Nanobubbles provide an effective solution to many of the challenges of climate change. These nanoscopic bubbles are 2500 times smaller than a single grain of salt and can be formed with any gas. Unlike larger bubbles, they remain suspended in liquid longer and remain stable until they interact with surfaces or contaminants. Their size allows them to achieve dissolved oxygen levels many times greater than those achieved using traditional aeration technologies. With applications from industries including agriculture, aquaculture, oil and gas, mining, and municipal and surface water treatment, nanobubbles can improve energy efficiency, save water, and reduce chemical use. In this episode Hilary Langer talks with Moleaer’s CEO Nick Dyner. Moleaer provides nanobubbles-as-a-service, nanobubble equipment, and water quality improvement around the world.
Nanobubbles provide an effective solution to many of the challenges of climate change. These nanoscopic bubbles are 2500 times smaller than a single grain of salt and can be formed with any gas. Unlike larger bubbles, they remain suspended in liquid longer and remain stable until they interact with surfaces or contaminants. Their size allows them to achieve dissolved oxygen levels many times greater than those achieved using traditional aeration technologies. With applications from industries including agriculture, aquaculture, oil and gas, mining, and municipal and surface water treatment, nanobubbles can improve energy efficiency, save water, and reduce chemical use.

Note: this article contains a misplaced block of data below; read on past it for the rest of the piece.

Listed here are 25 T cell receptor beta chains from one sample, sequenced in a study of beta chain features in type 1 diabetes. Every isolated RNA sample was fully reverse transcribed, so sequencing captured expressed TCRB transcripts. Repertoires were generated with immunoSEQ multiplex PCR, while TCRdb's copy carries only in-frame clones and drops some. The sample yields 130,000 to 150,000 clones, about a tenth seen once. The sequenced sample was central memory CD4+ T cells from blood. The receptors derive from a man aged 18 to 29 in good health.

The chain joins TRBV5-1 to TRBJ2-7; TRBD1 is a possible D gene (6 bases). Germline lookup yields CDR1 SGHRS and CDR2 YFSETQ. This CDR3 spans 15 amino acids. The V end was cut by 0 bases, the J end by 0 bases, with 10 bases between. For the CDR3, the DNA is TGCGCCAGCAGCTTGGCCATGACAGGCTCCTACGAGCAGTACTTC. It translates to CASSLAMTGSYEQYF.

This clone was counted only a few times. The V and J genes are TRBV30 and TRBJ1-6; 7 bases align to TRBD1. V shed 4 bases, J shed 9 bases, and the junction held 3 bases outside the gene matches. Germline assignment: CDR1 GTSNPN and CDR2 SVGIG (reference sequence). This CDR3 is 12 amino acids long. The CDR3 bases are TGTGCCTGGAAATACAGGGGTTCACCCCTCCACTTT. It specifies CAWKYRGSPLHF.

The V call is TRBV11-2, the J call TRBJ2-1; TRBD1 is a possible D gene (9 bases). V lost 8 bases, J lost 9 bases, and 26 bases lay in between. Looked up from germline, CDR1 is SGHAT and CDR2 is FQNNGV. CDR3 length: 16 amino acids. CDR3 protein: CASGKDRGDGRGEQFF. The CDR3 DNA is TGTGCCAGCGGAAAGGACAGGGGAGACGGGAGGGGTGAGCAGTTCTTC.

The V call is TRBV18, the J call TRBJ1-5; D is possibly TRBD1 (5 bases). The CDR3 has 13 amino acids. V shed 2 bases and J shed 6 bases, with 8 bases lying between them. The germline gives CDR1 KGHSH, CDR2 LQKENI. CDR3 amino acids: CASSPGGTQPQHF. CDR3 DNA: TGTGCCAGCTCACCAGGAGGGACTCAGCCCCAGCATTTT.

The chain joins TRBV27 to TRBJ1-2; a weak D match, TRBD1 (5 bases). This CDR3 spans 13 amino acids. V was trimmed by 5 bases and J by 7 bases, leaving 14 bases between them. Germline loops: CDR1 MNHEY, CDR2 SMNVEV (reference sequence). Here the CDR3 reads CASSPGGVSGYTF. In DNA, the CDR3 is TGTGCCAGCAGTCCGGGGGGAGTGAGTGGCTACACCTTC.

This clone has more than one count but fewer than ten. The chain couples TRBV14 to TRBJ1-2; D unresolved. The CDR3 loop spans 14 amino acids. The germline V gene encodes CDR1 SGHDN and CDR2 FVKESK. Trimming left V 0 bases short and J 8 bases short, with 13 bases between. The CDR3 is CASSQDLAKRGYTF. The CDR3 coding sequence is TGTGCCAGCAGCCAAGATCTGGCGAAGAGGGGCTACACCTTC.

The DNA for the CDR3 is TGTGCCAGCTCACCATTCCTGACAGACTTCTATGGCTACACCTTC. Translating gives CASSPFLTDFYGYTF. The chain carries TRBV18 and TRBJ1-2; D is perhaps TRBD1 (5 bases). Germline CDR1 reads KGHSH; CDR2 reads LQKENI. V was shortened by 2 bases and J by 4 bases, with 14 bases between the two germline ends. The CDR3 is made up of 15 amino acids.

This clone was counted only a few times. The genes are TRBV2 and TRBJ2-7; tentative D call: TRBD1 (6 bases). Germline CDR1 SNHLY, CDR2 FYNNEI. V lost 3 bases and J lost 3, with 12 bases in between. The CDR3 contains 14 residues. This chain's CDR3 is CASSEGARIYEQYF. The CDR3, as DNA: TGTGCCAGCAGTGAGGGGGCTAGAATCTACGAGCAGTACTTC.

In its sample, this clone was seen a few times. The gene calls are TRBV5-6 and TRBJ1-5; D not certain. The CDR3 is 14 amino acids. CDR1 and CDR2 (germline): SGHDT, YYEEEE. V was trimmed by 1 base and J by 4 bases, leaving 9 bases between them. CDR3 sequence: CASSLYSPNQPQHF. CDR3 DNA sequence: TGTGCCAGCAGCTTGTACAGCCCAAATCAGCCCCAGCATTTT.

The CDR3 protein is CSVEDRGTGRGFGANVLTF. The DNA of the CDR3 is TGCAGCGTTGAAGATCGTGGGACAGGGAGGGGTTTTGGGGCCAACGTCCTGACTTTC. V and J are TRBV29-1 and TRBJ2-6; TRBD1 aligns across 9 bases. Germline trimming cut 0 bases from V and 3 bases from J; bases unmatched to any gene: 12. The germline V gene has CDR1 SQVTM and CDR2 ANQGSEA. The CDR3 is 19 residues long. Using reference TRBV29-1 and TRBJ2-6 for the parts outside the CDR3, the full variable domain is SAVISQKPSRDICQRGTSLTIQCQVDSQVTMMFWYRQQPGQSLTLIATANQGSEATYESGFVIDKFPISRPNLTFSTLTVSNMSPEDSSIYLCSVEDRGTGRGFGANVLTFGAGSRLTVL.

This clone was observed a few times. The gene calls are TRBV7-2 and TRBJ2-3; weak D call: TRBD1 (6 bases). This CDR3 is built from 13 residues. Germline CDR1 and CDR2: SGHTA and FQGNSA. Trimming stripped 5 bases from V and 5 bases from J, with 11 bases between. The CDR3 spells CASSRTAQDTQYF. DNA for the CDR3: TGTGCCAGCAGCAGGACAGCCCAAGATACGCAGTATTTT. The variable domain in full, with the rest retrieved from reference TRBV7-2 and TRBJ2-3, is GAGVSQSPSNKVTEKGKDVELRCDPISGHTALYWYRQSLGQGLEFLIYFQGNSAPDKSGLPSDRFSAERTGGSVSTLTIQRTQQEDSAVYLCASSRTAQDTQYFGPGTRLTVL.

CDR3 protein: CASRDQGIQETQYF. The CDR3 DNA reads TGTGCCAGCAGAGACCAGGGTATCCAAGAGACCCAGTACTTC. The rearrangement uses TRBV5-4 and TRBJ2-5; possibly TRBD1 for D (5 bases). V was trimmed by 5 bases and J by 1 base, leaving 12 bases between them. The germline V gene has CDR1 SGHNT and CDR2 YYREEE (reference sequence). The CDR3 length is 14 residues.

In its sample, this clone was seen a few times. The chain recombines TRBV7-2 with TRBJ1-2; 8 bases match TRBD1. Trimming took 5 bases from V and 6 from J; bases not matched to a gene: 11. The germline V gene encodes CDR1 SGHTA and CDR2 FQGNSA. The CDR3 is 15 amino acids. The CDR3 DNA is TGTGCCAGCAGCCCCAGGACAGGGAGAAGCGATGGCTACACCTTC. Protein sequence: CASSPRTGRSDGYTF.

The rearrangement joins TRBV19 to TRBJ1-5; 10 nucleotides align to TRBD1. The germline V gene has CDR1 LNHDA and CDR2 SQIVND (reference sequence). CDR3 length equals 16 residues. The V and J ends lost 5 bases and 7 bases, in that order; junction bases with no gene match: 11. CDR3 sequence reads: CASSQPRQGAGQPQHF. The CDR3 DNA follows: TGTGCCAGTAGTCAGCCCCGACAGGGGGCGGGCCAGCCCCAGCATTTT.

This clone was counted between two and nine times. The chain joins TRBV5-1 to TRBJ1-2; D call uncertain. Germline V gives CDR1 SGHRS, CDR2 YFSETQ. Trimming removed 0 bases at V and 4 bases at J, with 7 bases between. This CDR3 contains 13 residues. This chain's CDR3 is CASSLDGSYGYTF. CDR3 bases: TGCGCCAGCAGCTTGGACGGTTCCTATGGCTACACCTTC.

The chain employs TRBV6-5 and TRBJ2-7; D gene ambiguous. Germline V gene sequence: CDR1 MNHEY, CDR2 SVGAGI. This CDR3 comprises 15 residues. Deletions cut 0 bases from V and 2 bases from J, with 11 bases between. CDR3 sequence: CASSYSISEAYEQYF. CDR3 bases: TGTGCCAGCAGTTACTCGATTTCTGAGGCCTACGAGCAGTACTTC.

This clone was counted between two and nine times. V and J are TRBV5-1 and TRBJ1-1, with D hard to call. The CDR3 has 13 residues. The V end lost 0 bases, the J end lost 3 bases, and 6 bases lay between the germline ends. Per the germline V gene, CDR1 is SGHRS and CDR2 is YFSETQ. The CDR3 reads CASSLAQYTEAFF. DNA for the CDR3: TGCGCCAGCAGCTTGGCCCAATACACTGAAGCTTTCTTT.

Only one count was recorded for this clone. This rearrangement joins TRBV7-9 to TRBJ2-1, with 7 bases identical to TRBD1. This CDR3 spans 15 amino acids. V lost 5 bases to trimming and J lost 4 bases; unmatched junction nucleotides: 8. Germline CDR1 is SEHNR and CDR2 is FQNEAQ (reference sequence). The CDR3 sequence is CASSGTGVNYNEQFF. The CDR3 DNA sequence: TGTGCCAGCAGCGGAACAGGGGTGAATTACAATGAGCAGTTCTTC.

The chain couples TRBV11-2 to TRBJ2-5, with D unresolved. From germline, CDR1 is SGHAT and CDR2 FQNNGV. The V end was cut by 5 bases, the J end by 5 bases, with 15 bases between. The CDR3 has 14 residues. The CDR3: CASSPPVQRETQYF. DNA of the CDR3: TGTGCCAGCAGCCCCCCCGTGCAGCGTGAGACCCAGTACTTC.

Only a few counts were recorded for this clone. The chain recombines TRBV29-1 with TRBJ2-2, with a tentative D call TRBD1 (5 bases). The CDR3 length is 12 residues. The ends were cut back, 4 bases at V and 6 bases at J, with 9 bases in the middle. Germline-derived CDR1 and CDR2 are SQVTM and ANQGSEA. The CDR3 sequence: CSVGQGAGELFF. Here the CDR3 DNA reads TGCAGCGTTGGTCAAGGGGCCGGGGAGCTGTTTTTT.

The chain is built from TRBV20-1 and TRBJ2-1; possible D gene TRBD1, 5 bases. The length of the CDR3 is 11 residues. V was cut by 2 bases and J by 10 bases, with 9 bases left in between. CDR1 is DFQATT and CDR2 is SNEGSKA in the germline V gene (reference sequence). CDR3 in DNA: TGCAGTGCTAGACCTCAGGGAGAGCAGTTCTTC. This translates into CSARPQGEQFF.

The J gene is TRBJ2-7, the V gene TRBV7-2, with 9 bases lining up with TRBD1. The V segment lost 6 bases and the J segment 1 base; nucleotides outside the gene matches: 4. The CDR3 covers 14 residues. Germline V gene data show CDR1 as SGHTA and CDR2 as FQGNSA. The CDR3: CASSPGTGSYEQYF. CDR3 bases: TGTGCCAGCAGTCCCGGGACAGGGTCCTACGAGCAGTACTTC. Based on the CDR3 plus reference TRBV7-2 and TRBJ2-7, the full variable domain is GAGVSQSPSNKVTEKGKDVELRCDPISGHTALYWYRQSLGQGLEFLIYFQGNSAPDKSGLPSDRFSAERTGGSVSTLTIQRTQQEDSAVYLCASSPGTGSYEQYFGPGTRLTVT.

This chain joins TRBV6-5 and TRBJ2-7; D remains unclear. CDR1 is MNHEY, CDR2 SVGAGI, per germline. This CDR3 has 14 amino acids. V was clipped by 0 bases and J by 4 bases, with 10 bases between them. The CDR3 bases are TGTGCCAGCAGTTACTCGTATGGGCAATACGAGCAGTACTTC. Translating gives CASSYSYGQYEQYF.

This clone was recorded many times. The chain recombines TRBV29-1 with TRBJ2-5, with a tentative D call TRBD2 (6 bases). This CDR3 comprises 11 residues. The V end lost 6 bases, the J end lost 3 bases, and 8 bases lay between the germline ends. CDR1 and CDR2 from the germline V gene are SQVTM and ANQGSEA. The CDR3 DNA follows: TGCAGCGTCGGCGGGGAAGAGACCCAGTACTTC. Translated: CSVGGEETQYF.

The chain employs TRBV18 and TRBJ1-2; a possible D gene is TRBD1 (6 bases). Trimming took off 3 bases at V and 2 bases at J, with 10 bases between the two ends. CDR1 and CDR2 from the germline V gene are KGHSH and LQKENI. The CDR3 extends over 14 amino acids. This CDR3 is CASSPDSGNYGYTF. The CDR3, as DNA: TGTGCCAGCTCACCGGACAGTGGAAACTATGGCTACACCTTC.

In this episode Hilary Langer talks with Moleaer’s CEO Nick Dyner. Moleaer provides nanobubbles-as-a-service, nanobubble equipment, and water quality improvement around the world.
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Episode recorded: May 25, 2023
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Chad Reed: I'm Chad Reed.
Hillary Langer: I'm Hillary Langer.
Gil Jenkins: I'm Gil Jenkins.
Chad: This is Climate Positive.
Nick Dyner: Recycling water, reusing water, treating water is obviously incredibly important. It's a finite resource, but our principal focus is, how do you improve the productivity of where water is being utilized, or how water is being treated? How do we make things better?